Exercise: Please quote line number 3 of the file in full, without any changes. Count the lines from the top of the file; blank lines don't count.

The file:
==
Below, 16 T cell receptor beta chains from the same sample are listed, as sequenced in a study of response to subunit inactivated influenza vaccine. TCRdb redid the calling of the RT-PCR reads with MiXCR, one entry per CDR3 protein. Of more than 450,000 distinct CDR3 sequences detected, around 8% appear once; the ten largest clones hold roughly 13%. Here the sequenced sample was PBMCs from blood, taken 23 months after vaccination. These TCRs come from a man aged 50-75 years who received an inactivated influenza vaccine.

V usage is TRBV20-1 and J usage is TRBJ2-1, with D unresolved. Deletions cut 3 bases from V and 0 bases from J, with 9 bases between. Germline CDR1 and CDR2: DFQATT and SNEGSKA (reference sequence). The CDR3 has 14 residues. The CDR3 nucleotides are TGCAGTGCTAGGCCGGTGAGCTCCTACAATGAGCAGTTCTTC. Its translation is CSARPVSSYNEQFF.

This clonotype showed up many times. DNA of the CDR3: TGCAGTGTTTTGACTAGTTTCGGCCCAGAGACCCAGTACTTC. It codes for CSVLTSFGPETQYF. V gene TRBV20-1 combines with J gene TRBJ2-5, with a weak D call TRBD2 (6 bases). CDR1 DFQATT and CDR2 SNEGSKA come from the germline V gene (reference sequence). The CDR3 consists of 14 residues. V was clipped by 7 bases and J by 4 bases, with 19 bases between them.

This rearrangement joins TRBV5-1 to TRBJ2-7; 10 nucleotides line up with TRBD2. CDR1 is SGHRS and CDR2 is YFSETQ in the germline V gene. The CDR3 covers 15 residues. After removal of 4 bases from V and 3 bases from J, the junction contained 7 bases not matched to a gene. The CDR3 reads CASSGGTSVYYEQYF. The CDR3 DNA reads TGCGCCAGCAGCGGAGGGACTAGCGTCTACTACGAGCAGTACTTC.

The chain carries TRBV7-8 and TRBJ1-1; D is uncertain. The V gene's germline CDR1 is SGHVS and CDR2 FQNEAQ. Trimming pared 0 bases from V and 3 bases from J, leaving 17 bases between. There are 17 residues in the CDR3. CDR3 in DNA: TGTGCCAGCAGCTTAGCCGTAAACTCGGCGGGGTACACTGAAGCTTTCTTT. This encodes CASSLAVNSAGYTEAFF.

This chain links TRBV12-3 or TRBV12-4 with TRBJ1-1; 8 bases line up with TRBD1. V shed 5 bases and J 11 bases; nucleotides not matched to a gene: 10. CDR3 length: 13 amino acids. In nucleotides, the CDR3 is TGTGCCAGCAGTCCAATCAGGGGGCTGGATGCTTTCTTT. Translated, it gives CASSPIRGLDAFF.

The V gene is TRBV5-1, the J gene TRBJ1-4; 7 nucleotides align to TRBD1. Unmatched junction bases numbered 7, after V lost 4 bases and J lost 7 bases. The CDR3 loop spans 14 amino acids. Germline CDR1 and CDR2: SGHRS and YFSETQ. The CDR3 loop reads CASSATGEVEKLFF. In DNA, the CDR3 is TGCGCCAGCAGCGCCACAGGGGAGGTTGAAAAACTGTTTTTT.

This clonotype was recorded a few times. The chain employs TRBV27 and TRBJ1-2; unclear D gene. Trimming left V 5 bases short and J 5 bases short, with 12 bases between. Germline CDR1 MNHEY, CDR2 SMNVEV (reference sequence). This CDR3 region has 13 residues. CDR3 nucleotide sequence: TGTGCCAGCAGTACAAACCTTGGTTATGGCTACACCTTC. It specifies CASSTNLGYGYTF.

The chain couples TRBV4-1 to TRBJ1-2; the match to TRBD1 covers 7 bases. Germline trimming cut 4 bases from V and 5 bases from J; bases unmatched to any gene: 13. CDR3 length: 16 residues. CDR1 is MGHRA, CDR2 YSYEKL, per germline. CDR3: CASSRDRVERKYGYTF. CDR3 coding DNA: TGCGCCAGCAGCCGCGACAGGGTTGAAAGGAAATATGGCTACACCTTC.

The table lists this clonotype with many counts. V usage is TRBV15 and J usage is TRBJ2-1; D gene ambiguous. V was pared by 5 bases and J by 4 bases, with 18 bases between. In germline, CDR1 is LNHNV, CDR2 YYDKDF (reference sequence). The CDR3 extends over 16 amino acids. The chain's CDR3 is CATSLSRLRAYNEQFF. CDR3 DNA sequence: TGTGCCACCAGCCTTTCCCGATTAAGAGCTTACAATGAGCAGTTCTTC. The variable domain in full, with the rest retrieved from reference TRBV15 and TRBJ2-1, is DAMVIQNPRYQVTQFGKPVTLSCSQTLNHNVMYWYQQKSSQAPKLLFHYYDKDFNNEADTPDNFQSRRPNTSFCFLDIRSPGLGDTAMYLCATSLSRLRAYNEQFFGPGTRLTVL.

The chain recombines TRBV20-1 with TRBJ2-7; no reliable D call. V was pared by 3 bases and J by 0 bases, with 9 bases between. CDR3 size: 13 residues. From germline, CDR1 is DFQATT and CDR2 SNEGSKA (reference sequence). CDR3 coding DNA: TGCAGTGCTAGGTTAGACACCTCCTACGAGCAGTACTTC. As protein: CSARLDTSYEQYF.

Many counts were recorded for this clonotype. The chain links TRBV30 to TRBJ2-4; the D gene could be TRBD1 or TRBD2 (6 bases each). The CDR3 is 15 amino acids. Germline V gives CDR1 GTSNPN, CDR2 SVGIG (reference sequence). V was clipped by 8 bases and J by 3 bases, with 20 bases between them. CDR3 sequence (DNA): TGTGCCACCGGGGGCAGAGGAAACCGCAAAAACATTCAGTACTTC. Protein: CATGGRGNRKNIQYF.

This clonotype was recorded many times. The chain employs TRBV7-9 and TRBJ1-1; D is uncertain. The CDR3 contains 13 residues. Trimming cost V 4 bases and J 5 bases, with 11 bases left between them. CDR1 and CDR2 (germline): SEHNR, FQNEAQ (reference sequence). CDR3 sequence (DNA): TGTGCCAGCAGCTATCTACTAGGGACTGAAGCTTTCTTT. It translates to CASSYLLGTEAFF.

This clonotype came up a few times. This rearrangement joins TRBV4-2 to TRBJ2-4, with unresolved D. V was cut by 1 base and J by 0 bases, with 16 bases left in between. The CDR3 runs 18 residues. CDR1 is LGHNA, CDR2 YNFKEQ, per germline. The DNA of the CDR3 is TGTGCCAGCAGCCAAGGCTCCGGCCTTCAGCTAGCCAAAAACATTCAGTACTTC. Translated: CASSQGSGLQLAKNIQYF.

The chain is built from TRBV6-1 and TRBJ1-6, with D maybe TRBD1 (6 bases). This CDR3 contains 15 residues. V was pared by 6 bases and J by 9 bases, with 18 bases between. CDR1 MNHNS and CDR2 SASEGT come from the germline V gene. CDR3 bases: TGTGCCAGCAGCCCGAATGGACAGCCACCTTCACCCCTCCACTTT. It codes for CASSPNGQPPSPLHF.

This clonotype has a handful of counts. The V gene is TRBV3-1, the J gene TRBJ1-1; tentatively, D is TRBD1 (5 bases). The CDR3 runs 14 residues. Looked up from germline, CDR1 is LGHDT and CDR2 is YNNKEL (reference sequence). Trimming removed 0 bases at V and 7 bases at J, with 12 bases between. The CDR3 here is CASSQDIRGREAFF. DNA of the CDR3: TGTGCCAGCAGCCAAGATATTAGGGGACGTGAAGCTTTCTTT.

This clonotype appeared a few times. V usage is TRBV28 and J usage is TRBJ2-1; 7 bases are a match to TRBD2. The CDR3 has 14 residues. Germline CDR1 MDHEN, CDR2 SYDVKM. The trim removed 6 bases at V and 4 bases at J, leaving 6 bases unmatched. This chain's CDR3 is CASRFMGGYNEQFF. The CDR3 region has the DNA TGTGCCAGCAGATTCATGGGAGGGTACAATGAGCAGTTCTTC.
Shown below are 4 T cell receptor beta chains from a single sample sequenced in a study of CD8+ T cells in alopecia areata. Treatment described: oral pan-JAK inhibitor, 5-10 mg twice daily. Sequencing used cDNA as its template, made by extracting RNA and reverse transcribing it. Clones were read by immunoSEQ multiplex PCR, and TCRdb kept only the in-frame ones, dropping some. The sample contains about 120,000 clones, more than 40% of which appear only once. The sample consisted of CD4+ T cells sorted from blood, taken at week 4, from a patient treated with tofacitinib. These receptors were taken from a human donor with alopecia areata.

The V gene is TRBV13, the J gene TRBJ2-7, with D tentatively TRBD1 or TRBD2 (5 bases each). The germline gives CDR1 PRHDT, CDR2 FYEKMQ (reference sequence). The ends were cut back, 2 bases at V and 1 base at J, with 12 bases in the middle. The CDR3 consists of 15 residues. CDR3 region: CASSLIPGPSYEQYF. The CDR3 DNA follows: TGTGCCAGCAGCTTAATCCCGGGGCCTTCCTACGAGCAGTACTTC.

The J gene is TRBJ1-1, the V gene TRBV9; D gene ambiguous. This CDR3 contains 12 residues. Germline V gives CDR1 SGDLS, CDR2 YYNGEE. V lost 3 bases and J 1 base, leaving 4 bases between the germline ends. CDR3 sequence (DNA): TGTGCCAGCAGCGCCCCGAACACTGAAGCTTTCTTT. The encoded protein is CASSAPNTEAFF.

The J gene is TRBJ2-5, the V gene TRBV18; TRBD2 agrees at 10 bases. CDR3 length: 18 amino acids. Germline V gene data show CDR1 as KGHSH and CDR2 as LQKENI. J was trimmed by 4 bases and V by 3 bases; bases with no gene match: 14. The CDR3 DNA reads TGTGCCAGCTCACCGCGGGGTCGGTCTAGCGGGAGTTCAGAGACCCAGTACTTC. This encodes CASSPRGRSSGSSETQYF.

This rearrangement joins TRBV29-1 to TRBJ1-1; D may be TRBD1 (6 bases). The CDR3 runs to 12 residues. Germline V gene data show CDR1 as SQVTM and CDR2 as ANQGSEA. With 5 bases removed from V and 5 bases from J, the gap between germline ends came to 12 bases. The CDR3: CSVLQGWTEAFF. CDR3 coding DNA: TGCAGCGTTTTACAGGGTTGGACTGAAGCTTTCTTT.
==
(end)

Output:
This clonotype showed up many times. DNA of the CDR3: TGCAGTGTTTTGACTAGTTTCGGCCCAGAGACCCAGTACTTC. It codes for CSVLTSFGPETQYF. V gene TRBV20-1 combines with J gene TRBJ2-5, with a weak D call TRBD2 (6 bases). CDR1 DFQATT and CDR2 SNEGSKA come from the germline V gene (reference sequence). The CDR3 consists of 14 residues. V was clipped by 7 bases and J by 4 bases, with 19 bases between them.